What my friend Tamiko calls ‘Attack whale’!
VAVA’U, TONGA, AUGUST 2017

Sometimes whales chase you or rush you! That’s what our first real whale of the 2017 season did to us.
The three whales in a group on our first day were highly preoccupied, possibly with mating on their minds (the beginning of a ‘heat run’), and swam off fast each time we got in the water with them.

Two rough-toothed dolphins swim with humpback whales off Vava’u
TONGA, SEPTEMBER 2017

It’s not infrequent to see whales and dolphins together. At times we see large groups of dolphins milling around.
In this case the dolphin duo might as well have been pilot fish...

Oceanic whitetip shark accompanied by pilotfish
ELPHINSTONE REEF, EGYPT, DECEMBER 2017

Although friends have seen oceanic whitetips with an entire cloud of pilotfish all around them, this is the greatest number I’ve seen so far.

Great hammerhead, its mouth torn on the side, most likely due to a fishing injury
BIMINI, THE BAHAMAS, APRIL 2018

Some fishing practices are more brutal than others — and some fishermen less caring than others.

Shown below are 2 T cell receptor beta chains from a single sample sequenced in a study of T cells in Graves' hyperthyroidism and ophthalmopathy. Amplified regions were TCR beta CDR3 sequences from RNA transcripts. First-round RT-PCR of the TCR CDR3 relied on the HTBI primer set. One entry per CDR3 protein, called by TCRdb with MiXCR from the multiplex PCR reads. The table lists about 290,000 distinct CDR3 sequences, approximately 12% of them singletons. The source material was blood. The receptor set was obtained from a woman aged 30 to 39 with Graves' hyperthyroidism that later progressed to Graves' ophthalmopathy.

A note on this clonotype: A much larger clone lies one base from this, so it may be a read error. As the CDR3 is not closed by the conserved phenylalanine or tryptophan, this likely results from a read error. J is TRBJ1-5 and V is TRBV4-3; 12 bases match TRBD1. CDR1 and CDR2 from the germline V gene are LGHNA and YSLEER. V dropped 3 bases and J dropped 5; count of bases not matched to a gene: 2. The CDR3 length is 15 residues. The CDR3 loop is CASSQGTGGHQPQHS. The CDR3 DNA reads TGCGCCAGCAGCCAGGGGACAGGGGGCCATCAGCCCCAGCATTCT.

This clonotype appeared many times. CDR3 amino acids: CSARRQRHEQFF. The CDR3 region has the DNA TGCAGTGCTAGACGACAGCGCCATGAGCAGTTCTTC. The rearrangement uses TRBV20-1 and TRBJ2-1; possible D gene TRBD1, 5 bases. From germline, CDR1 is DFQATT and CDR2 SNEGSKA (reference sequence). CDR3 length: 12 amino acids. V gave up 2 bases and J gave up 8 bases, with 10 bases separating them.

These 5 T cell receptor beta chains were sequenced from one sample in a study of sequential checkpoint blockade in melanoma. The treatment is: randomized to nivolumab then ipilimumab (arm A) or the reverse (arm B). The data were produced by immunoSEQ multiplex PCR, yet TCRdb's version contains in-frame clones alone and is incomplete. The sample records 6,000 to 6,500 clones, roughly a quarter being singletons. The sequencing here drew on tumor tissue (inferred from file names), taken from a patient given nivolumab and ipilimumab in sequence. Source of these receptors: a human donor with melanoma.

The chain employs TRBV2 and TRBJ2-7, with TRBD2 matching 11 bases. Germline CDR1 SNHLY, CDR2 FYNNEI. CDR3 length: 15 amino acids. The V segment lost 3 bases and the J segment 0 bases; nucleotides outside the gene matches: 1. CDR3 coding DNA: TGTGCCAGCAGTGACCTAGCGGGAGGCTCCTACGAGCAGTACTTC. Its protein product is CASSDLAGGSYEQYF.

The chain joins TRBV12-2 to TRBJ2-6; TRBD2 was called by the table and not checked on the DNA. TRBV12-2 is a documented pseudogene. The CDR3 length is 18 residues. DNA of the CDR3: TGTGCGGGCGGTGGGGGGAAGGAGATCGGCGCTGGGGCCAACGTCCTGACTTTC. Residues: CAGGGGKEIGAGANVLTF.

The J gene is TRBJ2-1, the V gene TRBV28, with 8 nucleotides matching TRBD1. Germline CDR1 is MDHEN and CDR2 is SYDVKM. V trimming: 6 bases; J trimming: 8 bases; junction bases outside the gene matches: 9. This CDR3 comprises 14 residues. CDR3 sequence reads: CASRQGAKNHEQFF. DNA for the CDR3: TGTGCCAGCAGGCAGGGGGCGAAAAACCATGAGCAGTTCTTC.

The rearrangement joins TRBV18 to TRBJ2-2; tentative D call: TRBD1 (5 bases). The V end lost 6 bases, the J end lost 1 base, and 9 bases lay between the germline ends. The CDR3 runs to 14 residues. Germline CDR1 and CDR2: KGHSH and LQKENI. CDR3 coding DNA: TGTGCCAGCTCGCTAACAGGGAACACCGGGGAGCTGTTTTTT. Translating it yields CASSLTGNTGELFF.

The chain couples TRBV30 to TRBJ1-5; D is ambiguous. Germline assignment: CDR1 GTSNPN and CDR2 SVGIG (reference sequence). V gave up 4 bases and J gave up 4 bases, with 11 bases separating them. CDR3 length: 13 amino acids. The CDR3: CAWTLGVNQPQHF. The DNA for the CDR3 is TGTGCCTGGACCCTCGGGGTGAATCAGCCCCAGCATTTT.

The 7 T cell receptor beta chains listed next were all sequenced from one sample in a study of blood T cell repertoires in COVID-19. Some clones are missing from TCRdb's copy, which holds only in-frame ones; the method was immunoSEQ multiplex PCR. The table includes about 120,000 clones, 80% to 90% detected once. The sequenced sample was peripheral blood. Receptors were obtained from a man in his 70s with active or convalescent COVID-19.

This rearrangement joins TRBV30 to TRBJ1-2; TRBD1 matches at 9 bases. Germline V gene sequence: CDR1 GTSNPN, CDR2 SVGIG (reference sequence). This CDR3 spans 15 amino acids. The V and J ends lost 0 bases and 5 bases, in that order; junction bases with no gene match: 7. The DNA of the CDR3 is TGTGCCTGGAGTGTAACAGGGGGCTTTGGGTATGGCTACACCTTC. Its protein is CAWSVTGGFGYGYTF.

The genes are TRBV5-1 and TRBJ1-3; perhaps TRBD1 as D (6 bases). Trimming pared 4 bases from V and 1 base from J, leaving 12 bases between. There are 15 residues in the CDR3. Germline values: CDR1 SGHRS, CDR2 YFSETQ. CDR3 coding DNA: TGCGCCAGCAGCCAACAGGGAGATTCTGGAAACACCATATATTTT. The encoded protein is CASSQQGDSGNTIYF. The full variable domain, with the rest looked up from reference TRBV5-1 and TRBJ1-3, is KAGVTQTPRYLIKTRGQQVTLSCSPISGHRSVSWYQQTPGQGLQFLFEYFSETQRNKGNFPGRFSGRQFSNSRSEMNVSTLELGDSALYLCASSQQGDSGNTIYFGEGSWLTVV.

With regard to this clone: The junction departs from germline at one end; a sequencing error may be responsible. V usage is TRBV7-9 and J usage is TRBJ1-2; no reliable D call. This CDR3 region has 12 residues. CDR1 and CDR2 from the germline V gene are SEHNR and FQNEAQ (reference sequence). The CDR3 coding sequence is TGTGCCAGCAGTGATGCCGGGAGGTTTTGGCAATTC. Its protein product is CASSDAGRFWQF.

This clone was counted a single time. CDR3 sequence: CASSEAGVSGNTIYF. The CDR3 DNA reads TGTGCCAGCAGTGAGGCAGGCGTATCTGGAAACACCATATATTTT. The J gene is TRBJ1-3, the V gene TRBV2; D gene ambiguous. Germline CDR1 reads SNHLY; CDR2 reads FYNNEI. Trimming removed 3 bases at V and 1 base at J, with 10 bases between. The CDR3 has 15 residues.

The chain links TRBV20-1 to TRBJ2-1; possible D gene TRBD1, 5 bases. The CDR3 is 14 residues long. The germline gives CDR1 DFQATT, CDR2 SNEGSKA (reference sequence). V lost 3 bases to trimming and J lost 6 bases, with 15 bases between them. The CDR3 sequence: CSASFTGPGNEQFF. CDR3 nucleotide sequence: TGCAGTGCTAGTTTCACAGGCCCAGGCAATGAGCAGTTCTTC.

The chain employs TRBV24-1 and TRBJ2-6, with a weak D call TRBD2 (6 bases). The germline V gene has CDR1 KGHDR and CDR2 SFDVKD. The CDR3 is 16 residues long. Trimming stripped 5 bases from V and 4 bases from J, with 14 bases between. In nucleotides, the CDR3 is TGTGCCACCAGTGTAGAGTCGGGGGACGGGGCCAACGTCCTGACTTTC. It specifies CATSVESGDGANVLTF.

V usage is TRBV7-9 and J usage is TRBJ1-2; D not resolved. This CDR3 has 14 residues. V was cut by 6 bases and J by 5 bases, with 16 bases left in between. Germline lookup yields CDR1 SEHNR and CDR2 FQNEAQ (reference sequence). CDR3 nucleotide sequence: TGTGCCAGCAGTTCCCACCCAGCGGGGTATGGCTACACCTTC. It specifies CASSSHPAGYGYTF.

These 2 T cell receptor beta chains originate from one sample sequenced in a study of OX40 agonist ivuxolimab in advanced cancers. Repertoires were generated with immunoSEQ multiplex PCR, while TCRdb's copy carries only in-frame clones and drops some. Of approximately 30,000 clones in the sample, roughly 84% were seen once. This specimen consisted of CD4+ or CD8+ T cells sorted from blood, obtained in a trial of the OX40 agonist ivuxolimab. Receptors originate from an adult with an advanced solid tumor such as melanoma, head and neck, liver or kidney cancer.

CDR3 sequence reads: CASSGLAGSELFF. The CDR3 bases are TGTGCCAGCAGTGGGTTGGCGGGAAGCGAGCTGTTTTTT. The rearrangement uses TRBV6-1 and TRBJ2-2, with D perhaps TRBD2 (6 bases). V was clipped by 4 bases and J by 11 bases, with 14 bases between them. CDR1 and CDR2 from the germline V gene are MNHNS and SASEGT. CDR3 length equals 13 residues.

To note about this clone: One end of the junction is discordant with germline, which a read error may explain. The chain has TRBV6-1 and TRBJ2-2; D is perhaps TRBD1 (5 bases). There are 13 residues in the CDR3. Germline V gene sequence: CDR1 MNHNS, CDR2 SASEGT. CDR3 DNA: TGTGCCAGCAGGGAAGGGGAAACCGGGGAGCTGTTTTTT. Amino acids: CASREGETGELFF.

This shark must have suffered from one or both of the issues above.
It certainly seemed to have a harder time eating than the rest of the sharks we saw that day.

To be written

Moving mummy hug
LA PAZ, MEXICO, AUGUST 2018

There were about 8 sea lions in that location, all moving at different speeds and in different directions. But this duo seemed organized and even purposeful. The hug lasted seconds or less.
It was completely unexpected. I took about twelve shots... This is the best one; it’s just a shame that there isn’t more space between the animals’ tails and the top of the frame.

Humpback mum, calf and escort (not the father)
VAVA’U, TONGA, AUGUST 2018

Silky shark with hook and rainbow runners
ANDROS, THE BAHAMAS, APRIL 2019

Our approach to fishing is beyond flawed.
We have reached a point where... not only are 90% of the big fish already gone; but 50% of stocks are overexploited and another 40% pushed to the limit.

Pilot whales swimming through the light